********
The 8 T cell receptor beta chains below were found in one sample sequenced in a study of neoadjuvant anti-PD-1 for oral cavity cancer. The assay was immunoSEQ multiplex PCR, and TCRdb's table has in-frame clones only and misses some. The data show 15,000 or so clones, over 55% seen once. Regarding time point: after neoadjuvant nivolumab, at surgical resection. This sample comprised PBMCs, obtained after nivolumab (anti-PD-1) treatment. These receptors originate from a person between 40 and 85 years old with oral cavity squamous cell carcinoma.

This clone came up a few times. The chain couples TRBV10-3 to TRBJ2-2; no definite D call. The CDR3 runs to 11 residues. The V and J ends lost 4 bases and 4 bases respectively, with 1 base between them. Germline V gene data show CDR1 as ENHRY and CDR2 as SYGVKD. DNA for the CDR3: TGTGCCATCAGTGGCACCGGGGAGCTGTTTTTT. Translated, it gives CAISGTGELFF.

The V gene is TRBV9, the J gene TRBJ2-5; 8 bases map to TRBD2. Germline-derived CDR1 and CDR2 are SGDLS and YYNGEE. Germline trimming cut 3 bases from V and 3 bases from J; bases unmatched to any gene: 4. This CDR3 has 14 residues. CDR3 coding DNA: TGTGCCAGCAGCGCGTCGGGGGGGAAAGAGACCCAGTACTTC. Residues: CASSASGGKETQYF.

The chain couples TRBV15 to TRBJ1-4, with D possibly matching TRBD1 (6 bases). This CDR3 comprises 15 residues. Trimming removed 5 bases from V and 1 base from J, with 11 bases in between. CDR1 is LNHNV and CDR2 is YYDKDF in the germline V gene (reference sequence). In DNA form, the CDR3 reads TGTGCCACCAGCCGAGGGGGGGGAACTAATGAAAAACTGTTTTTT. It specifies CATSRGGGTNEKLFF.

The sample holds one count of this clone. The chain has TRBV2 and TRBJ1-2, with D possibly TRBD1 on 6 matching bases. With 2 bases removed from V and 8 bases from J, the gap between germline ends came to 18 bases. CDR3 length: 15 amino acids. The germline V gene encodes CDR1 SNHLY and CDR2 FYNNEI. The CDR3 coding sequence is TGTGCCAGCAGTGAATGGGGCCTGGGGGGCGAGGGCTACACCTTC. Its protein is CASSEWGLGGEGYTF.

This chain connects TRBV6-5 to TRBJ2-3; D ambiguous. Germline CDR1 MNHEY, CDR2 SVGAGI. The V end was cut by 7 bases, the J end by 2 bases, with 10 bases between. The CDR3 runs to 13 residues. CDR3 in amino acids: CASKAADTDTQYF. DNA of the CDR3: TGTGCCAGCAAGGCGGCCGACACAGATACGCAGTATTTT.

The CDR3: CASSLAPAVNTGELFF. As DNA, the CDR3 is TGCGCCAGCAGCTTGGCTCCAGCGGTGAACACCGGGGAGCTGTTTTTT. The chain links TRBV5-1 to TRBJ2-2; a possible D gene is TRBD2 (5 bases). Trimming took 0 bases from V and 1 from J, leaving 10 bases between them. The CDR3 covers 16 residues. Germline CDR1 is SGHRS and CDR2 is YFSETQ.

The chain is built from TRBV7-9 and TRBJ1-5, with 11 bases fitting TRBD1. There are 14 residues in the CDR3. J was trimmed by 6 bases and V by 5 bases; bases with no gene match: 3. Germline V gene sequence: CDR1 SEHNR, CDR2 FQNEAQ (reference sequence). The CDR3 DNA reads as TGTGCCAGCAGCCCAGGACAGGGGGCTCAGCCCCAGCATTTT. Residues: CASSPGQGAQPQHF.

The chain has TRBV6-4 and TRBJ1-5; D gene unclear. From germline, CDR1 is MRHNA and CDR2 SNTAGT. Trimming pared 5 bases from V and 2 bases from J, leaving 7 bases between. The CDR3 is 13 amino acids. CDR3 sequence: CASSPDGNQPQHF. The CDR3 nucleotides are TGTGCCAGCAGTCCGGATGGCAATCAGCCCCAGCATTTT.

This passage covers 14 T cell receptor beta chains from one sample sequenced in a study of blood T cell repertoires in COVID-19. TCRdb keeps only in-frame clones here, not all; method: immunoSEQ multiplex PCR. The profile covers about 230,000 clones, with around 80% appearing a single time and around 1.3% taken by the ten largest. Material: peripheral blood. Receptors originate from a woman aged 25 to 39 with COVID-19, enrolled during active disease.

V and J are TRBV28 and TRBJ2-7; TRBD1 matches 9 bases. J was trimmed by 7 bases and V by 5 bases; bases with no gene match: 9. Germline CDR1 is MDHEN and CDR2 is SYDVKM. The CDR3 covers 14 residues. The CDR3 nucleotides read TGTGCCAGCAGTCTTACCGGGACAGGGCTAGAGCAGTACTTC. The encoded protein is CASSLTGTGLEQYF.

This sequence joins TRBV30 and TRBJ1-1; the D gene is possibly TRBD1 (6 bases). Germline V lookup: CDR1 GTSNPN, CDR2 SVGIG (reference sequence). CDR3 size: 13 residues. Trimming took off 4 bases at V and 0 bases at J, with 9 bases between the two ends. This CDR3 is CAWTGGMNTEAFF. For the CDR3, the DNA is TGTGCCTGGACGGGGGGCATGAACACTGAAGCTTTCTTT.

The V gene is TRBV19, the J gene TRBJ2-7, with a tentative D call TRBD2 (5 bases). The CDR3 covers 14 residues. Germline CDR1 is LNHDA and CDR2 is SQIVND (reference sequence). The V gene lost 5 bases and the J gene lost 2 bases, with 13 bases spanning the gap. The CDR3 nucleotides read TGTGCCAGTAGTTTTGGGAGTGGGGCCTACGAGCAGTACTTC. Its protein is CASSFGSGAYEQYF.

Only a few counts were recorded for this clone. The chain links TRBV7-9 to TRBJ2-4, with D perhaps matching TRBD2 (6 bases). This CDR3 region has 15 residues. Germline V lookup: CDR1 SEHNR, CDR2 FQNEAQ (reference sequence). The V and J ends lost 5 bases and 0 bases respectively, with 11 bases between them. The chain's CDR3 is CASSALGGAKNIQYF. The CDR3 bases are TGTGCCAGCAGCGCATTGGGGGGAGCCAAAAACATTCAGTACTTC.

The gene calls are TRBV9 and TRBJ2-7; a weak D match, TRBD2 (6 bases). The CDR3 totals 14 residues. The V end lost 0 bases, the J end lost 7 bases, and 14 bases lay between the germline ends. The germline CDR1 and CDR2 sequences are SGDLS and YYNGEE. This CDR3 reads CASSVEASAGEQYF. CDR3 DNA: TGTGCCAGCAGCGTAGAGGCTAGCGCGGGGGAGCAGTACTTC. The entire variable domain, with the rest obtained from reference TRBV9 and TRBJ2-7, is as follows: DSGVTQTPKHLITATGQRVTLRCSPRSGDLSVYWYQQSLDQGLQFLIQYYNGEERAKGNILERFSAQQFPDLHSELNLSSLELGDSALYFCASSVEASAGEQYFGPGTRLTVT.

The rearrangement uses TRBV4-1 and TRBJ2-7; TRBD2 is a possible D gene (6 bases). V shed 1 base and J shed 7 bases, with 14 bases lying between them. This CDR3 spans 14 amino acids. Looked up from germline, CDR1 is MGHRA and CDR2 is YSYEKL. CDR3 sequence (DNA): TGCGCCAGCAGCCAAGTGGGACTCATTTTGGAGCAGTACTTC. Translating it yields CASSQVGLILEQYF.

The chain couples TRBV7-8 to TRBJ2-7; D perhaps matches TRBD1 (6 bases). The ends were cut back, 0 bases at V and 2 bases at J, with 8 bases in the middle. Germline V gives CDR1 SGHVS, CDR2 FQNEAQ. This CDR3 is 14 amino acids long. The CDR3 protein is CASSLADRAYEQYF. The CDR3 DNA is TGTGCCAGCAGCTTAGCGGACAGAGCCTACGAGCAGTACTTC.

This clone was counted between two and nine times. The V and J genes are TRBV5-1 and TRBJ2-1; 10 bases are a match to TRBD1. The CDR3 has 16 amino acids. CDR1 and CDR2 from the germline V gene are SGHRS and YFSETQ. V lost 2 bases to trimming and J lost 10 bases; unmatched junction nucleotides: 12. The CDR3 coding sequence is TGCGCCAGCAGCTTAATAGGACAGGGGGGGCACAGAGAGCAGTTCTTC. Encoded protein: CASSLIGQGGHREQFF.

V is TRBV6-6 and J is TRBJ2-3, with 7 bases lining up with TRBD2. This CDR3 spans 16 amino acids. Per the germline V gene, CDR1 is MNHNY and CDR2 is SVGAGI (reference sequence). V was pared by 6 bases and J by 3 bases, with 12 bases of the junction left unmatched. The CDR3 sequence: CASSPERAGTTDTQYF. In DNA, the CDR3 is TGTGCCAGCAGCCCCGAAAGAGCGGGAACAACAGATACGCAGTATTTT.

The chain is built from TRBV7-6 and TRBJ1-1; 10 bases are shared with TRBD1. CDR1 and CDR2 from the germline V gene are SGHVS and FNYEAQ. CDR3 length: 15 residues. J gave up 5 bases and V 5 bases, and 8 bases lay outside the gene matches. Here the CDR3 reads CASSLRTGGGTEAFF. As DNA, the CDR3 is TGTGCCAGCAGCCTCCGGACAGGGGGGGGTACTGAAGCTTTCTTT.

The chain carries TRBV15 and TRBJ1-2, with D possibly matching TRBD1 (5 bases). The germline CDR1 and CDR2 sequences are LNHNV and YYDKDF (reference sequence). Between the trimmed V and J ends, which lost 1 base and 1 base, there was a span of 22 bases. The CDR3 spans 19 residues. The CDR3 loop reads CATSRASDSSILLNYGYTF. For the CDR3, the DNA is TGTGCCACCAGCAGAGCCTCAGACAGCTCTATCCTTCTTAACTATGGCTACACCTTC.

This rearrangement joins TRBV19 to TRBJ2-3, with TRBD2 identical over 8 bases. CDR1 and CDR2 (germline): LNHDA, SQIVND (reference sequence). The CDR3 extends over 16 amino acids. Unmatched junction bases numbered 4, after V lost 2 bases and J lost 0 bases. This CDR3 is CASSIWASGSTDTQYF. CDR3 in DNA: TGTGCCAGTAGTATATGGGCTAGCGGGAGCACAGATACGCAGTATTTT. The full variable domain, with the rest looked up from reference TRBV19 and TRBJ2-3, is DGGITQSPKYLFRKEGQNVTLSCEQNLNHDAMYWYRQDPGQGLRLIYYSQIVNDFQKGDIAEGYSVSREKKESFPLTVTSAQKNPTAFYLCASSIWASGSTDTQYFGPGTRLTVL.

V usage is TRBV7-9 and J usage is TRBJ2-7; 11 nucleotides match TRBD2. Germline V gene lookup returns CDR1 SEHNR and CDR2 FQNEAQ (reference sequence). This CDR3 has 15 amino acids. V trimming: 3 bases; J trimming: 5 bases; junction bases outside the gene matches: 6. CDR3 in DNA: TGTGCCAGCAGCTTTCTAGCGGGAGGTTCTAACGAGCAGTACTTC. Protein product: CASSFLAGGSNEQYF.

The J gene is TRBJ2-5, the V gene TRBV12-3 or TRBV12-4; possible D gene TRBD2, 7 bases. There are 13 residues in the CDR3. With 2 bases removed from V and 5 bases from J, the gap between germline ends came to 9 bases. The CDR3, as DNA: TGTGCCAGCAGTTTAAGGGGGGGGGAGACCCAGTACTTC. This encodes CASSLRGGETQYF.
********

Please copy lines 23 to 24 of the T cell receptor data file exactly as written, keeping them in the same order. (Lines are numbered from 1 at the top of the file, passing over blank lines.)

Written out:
V usage is TRBV7-9 and J usage is TRBJ2-7; 11 nucleotides match TRBD2. Germline V gene lookup returns CDR1 SEHNR and CDR2 FQNEAQ (reference sequence). This CDR3 has 15 amino acids. V trimming: 3 bases; J trimming: 5 bases; junction bases outside the gene matches: 6. CDR3 in DNA: TGTGCCAGCAGCTTTCTAGCGGGAGGTTCTAACGAGCAGTACTTC. Protein product: CASSFLAGGSNEQYF.

The J gene is TRBJ2-5, the V gene TRBV12-3 or TRBV12-4; possible D gene TRBD2, 7 bases. There are 13 residues in the CDR3. With 2 bases removed from V and 5 bases from J, the gap between germline ends came to 9 bases. The CDR3, as DNA: TGTGCCAGCAGTTTAAGGGGGGGGGAGACCCAGTACTTC. This encodes CASSLRGGETQYF.